For example, they need to know that the three sounds of the letter a are the /a/ sound in cat, the /ae/ sound in table and the /o/ sound in want. Similarly, they must know that the two sounds of the vowel digraph ow are the /ow/ sound in how and the /oe/ sound in grow.

But That Sounds Like a Lot to Teach Before Multisyllable Instruction...

Of course it does. OnTrack Reading uses a 170-page workbook to teach the advanced phonics code thoroughly. It starts after a child already knows the basic code, meaning the one-letter to one-sound part of the code, such as the /a/ sound in cat and the /m/ sound in man. Of the 170 pages of advanced code work, only eighteen pages are devoted to the multisyllable method. That's just over 10% of the entire advanced code curriculum.

To read long words easily and accurately, a child has to know the phonics code in one-syllable words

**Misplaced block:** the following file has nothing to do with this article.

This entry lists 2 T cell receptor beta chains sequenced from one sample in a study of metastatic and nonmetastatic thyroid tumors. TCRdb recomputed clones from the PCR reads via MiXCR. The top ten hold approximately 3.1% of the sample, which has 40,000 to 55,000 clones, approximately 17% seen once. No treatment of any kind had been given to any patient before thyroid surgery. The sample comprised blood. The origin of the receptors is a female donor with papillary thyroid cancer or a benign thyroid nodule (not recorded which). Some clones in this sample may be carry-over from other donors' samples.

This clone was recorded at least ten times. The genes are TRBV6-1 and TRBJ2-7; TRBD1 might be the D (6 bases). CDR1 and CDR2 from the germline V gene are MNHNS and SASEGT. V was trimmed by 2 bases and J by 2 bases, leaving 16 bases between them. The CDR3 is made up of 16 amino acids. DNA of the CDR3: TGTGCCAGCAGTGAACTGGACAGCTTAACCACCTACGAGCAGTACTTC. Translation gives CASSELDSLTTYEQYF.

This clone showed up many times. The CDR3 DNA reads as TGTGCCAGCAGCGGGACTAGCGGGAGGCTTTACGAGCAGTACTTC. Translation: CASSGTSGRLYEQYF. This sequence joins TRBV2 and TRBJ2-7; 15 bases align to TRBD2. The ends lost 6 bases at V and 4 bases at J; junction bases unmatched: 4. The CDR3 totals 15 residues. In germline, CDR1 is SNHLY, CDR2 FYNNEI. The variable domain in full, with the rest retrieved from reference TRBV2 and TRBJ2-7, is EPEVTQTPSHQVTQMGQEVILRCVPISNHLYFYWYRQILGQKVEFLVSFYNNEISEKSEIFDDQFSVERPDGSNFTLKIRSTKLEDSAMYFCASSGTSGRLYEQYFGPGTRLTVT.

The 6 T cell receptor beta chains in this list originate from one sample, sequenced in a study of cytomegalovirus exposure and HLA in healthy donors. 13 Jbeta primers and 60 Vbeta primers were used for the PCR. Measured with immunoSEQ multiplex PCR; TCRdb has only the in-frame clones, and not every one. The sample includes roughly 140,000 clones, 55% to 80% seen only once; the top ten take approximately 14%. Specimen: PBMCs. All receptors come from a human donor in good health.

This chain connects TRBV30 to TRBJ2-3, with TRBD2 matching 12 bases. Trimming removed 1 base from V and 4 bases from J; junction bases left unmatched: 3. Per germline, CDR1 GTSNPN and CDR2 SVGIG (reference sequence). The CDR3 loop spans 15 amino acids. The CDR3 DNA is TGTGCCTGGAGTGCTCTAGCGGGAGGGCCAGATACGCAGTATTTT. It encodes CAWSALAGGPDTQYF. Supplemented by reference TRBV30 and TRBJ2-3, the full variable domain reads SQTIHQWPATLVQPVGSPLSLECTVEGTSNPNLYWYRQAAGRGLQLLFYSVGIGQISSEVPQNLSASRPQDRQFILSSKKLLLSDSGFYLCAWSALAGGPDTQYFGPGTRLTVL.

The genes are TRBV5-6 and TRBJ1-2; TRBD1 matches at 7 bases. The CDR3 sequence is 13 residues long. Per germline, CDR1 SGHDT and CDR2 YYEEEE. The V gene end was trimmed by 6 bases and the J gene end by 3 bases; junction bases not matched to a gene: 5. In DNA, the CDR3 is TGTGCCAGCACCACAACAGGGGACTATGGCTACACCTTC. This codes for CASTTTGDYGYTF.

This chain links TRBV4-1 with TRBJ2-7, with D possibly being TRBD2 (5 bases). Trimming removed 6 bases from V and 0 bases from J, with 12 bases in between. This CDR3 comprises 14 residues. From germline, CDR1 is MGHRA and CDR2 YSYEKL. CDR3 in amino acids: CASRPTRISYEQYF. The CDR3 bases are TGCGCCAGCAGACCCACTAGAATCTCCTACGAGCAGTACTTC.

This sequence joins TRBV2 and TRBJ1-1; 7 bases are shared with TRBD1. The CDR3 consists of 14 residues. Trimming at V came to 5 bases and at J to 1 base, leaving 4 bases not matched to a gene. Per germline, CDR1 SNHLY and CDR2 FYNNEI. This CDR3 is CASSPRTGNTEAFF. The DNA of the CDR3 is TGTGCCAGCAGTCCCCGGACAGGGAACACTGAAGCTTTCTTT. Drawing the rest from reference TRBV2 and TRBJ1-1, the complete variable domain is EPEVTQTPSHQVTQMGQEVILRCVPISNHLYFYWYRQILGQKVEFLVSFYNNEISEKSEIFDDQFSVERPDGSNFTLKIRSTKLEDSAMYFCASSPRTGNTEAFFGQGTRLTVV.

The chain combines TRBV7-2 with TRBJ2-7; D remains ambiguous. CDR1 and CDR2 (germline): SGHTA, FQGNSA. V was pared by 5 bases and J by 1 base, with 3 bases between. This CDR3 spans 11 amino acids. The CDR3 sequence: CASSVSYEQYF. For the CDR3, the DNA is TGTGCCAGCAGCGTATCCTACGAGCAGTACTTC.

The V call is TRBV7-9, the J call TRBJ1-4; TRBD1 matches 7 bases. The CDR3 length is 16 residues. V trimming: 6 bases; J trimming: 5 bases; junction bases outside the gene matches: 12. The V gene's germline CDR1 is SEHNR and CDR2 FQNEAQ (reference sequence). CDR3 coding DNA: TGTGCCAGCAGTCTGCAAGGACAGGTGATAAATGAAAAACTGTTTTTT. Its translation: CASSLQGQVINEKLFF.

The point is: To read long words easily and accurately, a child must know the phonics code in one-syllable words. They don't have to know it completely – the Multisyllable Method we teach helps build a child‘s code knowledge as they use it. But they need to know the most likely option for nearly all of the vowel and consonant spellings they will encounter.

Comparing One Popular Method With OnTrack Reading's Method

One method, which we can call the prefix-suffix-root method, teaches a child to identify any prefixes and suffixes in a long word. Then the child inspects what‘s left, presumably the root. Let's try that on a few words from the four-syllable section of the workbook: